On Wednesday, July 25, President Donald Trump met with Jean-Claude Juncker, the president of the European Commission, at the White House. The U.S. has already slapped tariffs on European steel and aluminum, and the EU has reciprocated with tariffs on $3 billion worth of American exports, such as whiskey and motorcycles.
Tiberio Graziani, chairman of the Vision & Global Trends, sheds light to the policy of the trade war in an exclusive interview with News Front.
NF: Initially US tariffs were directed towards China, was it a friendly move that the EU decided to impose retaliatory measures and then it escalated into a real trade war?
T.G.: The policy of tariffs, or rather the war of duties, conducted by the Trump Administration is the direct consequence of the new orientation given by the current tenant of the White House since his inauguration as president of the USA. Trump broke with the traditional US economic and military policies hinged on multilateralism. This sudden turn of the US in bilateral practice must be considered in the broader framework of world politics. Donald Trump understood before many others that the US was forced to change its attitude in international affairs.
The US, at least until the previous administration led by Democrat Obama, had tried to manage with poor results the ongoing geopolitical transition. After the long period of bipolarity, led by the US and the USSR (1945 – 1989) and after the short unipolar moment (1989 – 2001, collapse of the Berlin Wall and US aggression to Afghanistan) a period of great instability began at world level, that the US tried to manage by applying the so-called geopolitics of chaos. This conduct has generated a resettlement of alliances and agreements of collaborations between those countries that did not tolerate US hegemony anymore, changing irreversibly the international order.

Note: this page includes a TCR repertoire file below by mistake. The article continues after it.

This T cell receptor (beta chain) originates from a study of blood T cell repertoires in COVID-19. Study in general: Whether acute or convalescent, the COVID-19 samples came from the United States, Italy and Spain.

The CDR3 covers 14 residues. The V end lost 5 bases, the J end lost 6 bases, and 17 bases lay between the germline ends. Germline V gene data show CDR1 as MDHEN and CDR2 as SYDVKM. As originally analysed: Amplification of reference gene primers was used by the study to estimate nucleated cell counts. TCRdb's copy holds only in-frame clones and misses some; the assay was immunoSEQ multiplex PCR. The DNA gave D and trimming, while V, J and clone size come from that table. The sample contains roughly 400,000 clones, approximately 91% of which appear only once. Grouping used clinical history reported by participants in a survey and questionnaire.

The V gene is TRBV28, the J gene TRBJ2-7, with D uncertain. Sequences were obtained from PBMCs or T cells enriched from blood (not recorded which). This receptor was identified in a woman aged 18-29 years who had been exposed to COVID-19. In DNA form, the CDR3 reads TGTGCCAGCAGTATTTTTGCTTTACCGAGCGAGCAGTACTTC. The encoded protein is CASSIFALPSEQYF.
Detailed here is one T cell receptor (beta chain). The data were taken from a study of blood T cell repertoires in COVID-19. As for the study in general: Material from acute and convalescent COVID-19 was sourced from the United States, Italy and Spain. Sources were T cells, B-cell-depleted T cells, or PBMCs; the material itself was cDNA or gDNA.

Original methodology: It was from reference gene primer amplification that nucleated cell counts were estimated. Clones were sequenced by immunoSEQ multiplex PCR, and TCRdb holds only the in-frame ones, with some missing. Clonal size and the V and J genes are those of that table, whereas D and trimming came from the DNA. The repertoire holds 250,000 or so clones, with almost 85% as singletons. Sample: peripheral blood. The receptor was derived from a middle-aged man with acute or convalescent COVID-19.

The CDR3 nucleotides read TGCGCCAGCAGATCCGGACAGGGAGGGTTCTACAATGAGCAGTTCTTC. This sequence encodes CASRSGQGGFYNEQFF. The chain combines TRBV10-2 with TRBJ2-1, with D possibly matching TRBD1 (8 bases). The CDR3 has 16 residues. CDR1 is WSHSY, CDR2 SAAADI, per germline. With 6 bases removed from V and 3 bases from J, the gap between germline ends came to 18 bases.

The economic and financial crisis of 2007/2008 has caused an impoverishment of the American middle class and made the USA very weak. After ten years, multilateral practice was no longer a viable option for the US. Trump understood all this and, consequently, initiated a bilateral practice, in order to break a potential anti-US global front and, above all, to reinvigorate the domestic economy.
This involves an offensive that Trump selectively leads on different levels. Regarding the trade level, Trump activated at first a war of tariffs against China. Then against the European Union, later it will be the turn of Canada and Japan, also as a function of a reformulation of the so-called Western system.
NF: Trump-Juncker meeting. After a three and half hour meeting, Trump promised Juncker he would hold off on further tariffs on Europe. Will he keep the promise?
T.G.: Trump is above all a businessman and a pragmatist. The promise made to Juncker is a promise similar to that one of a negotiator whose purpose is to improve his economic and social status.
In this case, the value of the promise must be considered exclusively in the context of US-EU negotiations on the issue of defending the interests of the US auto industry. No wonder, therefore, if, in the course of a few weeks. Trump will change his mind.
NF: Do you think this situation with the trade war is going to be settled down in near future or all the parties would stand one’s ground?
T.G.: The trade War is destined to last, at least until the mid-November elections. These elections will be a test to verify the rooting of President Trump’s domestic power and the outcome of the clash between the current head of the Administration and the so called Deep State, the Establishment.